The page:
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Anglo American braces for looming threat of shareholder activism

Anglo American is braced for a possible showdown with activist investors, as the miner identified the risk of a major shareholder derailing its strategy as a concern. 
The FTSE 100 mining giant underlined the looming risk for the first time in its annual report, after billionaire metals magnate Anil Agarwal succeeded in building up a 21pc stake in the ?23.8bn group last year.
Mr Agarwal raised eyebrows by using his holding company Volcan Investments to secure his one fifth control of the company by borrowing from bond investors through a three-year note paying a coupon of 4.125pc.
The terms mean that Mr Agarwal, who is also the founder and majority owner of mining and metals conglomerate Vedanta Resources, will not reap the full benefit from Anglo American’s stratospheric share price rise.
Mr Agarwal denies any interest in investor activism, but his intentions have remained unclear to other investors and equity analysts.
A spokesman for Anglo American said Mr Agarwal “has been nothing but supportive of our strategy, management and performance”.
He added that the activism risk was highlighted in the annual report in reference to the wider trend towards shareholder activism.  
Anglo American braces for looming threat of shareholder activism

Mark Cutifani, chief executive officer of Anglo American

Credit:
Jason Alden
The UK market has emerged as a hotbed of investor uprising in recent years as hungry shareholder activists have grown in strength as they hunt out weaker companies.
The success of shareholder activism has brought activist funds into the mainstream with growing support from investors. Meanwhile, surging equity value in the US has forced the funds to look towards the London markets to find further value.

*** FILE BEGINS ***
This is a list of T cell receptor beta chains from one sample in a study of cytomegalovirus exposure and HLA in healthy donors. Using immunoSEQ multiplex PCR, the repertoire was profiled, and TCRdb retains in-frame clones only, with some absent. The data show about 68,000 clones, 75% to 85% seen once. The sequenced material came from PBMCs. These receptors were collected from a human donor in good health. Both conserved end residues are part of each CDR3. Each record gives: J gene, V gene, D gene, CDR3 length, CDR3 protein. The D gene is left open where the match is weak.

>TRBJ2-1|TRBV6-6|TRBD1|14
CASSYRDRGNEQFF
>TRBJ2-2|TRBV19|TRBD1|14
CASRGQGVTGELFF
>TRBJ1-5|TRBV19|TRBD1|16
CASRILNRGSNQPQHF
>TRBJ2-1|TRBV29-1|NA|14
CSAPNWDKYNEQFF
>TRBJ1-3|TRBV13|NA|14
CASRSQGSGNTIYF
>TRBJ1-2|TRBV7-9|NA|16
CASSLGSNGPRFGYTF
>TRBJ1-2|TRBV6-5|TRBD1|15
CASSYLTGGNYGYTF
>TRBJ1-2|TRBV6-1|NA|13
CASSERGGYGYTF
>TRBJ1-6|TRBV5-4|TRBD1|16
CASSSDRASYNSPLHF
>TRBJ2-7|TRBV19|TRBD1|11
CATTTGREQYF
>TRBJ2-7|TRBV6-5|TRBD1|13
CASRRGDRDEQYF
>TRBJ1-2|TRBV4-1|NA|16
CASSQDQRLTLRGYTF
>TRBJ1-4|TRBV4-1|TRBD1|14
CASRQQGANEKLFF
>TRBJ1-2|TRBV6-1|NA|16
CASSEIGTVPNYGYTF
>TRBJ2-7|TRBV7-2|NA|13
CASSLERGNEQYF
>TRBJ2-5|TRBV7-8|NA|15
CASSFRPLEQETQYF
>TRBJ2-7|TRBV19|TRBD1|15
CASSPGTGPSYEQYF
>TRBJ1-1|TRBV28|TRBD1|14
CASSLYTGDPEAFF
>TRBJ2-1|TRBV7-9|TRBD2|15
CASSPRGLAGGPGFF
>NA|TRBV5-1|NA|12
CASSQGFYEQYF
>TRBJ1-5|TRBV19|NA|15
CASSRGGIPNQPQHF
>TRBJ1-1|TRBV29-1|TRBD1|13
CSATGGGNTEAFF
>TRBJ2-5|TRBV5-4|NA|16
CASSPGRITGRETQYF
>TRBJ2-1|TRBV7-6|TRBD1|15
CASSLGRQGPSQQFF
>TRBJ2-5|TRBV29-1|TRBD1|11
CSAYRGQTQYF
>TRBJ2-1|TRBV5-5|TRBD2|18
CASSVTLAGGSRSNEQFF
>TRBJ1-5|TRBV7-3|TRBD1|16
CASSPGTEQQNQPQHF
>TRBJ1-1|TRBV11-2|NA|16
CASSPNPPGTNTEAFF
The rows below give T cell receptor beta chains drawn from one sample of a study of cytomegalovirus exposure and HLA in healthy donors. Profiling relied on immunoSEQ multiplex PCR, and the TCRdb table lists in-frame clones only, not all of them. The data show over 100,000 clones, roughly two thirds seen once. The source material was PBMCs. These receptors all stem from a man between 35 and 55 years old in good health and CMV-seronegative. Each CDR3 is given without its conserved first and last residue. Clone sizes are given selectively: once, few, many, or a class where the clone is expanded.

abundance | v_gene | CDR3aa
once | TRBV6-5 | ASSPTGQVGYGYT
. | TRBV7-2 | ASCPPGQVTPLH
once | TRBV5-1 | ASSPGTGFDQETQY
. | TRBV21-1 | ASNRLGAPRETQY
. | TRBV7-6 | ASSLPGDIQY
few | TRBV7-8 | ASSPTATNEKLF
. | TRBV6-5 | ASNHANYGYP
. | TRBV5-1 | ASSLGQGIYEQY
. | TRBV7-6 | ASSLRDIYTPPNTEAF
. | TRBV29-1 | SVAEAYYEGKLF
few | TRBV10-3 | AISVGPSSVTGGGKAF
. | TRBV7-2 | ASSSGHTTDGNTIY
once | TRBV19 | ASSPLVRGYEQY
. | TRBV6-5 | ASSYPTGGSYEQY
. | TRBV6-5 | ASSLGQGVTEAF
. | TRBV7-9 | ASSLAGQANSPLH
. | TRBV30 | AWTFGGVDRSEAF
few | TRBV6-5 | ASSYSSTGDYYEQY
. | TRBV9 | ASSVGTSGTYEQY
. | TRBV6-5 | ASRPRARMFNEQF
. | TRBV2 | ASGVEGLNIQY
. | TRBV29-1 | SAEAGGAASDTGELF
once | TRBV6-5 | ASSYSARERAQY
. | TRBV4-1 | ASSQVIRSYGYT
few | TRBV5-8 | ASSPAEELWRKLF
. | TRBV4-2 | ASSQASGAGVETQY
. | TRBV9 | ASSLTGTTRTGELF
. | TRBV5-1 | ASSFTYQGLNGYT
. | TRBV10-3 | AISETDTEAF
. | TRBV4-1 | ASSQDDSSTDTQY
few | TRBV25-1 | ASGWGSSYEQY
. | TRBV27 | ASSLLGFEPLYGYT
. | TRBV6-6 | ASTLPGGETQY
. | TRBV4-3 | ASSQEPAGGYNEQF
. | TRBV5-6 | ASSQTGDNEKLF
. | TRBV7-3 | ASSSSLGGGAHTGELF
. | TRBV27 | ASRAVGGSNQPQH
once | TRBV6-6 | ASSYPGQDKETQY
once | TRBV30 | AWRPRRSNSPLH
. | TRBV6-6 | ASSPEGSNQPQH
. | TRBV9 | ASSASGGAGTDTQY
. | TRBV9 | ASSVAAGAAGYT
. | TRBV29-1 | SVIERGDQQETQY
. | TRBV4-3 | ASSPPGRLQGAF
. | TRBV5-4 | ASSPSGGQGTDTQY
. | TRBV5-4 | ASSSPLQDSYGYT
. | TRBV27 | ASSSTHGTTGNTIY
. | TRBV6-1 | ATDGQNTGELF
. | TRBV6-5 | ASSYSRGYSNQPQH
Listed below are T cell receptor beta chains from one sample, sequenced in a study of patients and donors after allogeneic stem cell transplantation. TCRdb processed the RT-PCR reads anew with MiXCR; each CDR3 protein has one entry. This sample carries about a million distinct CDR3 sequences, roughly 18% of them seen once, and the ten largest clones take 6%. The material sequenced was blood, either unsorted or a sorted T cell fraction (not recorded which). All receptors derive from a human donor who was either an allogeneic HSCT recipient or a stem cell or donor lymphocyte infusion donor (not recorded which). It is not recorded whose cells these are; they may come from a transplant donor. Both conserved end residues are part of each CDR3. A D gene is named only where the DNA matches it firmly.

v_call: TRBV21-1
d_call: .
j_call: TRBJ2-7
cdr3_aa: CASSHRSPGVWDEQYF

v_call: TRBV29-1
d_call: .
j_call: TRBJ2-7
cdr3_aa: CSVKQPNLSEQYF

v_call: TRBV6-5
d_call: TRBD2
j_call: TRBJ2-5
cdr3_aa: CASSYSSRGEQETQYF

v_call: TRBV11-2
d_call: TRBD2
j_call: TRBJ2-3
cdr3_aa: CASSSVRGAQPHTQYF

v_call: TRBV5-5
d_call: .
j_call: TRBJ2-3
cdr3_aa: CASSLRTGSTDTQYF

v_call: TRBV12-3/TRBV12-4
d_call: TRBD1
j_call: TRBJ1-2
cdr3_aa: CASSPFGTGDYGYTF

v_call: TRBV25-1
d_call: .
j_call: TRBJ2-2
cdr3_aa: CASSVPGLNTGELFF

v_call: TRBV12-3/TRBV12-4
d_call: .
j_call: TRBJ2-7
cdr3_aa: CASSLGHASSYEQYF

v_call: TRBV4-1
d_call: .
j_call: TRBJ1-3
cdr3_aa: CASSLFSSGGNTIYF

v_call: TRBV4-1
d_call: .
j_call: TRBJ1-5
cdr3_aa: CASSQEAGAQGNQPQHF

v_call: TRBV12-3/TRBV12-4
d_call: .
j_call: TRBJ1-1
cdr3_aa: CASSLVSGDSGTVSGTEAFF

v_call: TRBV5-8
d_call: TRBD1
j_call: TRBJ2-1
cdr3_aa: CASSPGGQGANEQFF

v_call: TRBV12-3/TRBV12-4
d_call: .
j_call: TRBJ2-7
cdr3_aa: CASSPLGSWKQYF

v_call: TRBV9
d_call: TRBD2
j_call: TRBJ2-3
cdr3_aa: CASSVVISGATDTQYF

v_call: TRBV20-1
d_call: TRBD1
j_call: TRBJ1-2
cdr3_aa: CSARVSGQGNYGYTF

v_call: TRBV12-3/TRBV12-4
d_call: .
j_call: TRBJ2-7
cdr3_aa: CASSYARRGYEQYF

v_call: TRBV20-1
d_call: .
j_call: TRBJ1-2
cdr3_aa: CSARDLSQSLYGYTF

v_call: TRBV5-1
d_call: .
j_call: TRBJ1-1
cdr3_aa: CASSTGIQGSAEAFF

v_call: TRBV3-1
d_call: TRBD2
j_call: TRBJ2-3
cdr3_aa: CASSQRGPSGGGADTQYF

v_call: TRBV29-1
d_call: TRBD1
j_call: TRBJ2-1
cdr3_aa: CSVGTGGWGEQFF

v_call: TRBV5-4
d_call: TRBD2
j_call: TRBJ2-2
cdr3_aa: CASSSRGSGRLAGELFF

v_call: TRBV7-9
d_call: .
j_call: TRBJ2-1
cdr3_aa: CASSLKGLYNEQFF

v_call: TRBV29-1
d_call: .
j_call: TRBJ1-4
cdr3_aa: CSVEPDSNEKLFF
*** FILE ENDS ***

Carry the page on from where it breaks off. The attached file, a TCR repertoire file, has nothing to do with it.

Anglo remains relatively undervalued in the market despite surging cash flows back into the business as it emerges from the commodities downturn of recent years.
Anglo offered its highest dividend since 2007 last year after boss Mark Cutifani succeeded in cutting the group’s net debt by 47pc in 2017, to $4.5bn (?3.2bn) - well below its target of $7bn - in part thanks to the 93pc higher cash flow deluge of $4.9bn.
Mr Cutifani’s pay packet climbed by almost 70pc last year to its highest since he took to the helm five years ago after shares awarded under a long-term bonus scheme vested. He took home ?6.7m in pay last year, up from ?4m for 2016, after earning an extra ?2.78m under a long-term incentive plan.
How a diamond is made
Anglo American said it would undertake a “proactive and regular engagement programme” with shareholders to explain the group’s strategy and portfolio.
The miner has also flagged the rise of synthetic and lab-grown diamonds as a potential threat to demand for its mined stones.
Anglo, which owns De Beers, said it plans to hit back at the rising tide of faux diamonds by developing new strategies to stop synthetic diamonds entering the industry masquerading as the real thing, and exposing the “misleading marketing” around those that are sold as laboratory grown. 
Anglo said it will plough more investment into marketing campaigns through the Diamond Producers Association to reassert “the emotional symbolism of diamonds” through the Real is Rare campaign.
It will also turn to blockchain and synthetic diamond detectors to reassure customers of the natural provenance of their diamonds.  
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